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Astron. Astrophys. 321, 145-150 (1997)

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7. Phases of the different periods

When we compare the light maxima derived from our period analysis with the ephemeris published in Paper I, we obtain the phases of Table 5. If these 1950-1984 ephemeris and their error bars are to be trusted, the eventual errors made on the periods themselves and/or on the times of light maxima can be evaluated from these rms errors, i.e. 0.003, 0.20 and 0.28 in phase respectively for [FORMULA], [FORMULA] and [FORMULA].


[TABLE]

Table 5. (O-C) phases


We can see there that [FORMULA] is still perfectly in phase with the ephemeris, which could be a further confirmation that its amplitude could be modulated by the orbit, the pulsation being "forced" into a more stable value than [FORMULA] and [FORMULA] 's by the regularity of the orbital period.

On the contrary the two first pulsation modes [FORMULA] and [FORMULA] are clearly not in phase with the previous ephemeris: The discrepancies observed for these two modes in 1987 and 1992 are about 10 times those observed in the 1950 - 1984 range ! They are much larger than any likely error: the precision obtained on the light curves and on the ephemeris fit shows that only a small fraction of such discrepancies could be due to the too short time basis of the observations in 1987 and 1992. If we assume that only these periods did vary, we would obtain respectively 0.1691675 and 0.1707776 d for [FORMULA] and [FORMULA]. This means that the amplitude increase observed on [FORMULA] could be related to an eventual increase of the period value, which occurred between 1984 and 1987, from 0.1707769 to 0.1707776 d at least (0.1707776 is a lower value assuming that the increase occurred in 1984). The discrepancies between the 1950-1984 ephemeris and the actual 1987-1992 phases could be due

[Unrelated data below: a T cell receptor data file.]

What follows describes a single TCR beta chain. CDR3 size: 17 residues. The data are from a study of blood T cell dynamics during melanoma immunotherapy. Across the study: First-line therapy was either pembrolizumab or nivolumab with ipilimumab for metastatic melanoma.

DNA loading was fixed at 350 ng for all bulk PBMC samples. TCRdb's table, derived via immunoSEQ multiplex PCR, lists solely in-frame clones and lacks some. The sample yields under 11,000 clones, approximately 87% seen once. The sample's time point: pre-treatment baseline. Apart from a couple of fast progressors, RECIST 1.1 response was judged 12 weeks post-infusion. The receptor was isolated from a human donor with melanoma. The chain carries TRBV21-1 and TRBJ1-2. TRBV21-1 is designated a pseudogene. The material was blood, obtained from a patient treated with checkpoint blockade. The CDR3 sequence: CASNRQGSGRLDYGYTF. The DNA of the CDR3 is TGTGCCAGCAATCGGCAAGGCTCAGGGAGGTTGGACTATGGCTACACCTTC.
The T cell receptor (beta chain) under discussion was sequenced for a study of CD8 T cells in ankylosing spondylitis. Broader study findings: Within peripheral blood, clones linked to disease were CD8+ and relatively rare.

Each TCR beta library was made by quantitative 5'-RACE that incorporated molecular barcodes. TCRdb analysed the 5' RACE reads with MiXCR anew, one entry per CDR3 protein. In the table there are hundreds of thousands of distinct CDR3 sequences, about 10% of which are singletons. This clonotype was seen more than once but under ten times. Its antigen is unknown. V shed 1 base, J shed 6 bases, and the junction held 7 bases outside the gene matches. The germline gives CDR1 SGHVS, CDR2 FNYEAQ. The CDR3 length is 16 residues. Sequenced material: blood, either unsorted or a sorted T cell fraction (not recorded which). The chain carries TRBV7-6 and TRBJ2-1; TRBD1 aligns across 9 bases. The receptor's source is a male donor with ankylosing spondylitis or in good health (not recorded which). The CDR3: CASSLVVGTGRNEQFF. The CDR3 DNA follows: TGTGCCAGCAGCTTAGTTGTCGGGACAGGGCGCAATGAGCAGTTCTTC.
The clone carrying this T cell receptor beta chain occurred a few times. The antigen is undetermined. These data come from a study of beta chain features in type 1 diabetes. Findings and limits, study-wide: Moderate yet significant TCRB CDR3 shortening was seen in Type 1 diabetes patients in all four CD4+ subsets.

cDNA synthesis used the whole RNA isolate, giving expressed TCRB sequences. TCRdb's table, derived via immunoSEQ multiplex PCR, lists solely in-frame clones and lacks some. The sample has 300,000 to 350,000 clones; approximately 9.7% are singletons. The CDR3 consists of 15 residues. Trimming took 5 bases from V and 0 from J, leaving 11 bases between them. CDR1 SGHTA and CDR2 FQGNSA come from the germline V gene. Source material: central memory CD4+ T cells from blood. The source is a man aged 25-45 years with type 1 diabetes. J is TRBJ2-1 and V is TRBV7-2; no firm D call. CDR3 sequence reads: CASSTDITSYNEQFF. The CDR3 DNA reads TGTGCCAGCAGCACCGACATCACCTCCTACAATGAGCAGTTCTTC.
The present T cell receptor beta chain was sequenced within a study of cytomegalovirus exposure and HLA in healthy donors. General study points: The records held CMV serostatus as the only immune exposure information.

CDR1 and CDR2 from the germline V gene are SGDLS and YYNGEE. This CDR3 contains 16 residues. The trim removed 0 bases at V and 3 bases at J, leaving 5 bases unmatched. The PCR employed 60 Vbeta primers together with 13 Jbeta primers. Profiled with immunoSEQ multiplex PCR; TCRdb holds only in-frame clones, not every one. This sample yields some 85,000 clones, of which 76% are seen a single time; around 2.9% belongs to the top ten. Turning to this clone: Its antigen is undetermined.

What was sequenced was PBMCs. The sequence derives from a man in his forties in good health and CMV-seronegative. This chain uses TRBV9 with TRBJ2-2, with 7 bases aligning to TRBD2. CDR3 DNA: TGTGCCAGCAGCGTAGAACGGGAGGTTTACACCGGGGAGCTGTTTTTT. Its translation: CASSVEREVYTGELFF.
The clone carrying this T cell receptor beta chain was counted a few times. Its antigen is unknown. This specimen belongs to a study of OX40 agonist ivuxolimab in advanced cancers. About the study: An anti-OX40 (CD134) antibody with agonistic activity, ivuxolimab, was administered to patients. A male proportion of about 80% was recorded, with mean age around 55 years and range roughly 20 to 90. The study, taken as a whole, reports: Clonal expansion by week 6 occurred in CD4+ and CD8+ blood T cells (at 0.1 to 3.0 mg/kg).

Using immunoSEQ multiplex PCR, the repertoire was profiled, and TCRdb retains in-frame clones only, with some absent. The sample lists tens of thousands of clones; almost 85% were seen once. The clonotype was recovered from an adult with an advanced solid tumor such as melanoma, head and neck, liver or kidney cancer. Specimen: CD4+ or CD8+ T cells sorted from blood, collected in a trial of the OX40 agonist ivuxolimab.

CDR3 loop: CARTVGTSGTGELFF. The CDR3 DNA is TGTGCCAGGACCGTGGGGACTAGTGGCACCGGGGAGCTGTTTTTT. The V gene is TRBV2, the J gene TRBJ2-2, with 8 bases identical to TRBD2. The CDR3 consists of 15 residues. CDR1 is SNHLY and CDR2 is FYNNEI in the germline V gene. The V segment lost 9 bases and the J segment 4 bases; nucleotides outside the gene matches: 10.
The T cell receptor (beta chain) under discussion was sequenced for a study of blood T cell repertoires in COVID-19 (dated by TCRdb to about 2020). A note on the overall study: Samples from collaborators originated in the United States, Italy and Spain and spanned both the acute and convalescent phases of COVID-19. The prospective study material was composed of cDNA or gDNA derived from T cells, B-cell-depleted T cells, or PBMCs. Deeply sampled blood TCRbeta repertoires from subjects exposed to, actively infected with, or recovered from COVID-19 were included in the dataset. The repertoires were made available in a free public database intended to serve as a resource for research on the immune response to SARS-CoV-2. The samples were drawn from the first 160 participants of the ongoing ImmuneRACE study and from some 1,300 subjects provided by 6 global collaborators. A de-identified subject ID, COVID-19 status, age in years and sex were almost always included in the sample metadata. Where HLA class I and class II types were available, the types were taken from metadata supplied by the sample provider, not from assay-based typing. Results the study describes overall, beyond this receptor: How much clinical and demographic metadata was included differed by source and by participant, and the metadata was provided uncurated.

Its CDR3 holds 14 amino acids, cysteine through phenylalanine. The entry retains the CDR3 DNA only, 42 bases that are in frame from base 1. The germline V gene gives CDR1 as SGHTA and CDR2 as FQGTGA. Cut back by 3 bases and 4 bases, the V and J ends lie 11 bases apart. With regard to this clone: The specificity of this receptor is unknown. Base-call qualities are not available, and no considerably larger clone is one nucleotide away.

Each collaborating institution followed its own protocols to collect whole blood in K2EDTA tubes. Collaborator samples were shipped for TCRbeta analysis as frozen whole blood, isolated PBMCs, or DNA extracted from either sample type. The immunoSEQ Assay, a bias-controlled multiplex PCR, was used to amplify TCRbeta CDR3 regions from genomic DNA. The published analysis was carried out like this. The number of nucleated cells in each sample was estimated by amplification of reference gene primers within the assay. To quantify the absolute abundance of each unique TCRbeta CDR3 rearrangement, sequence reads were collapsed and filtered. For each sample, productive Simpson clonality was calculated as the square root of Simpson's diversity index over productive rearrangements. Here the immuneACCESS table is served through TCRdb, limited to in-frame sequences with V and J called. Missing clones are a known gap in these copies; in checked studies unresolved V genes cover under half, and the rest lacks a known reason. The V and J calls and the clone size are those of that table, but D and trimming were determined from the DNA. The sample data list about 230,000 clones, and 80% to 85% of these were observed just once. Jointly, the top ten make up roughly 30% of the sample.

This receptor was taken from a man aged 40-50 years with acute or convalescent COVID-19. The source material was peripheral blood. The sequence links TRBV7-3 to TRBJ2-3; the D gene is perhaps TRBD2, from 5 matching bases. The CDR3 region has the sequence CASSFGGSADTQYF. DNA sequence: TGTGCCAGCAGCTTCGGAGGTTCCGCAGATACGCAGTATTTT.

to period - or phases - variations of opposite sign in [FORMULA] and [FORMULA] between 1984 and 1987, or

to a total extinction of these two modes, followed by a new growth of one or several modes, whose period(s) would show up in our data as an unresolved peak between 0.16917 and 0.17078 d.

Only new observations carried out over more than 18 days would allow one to know.

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© European Southern Observatory (ESO) 1997

Online publication: June 30, 1998
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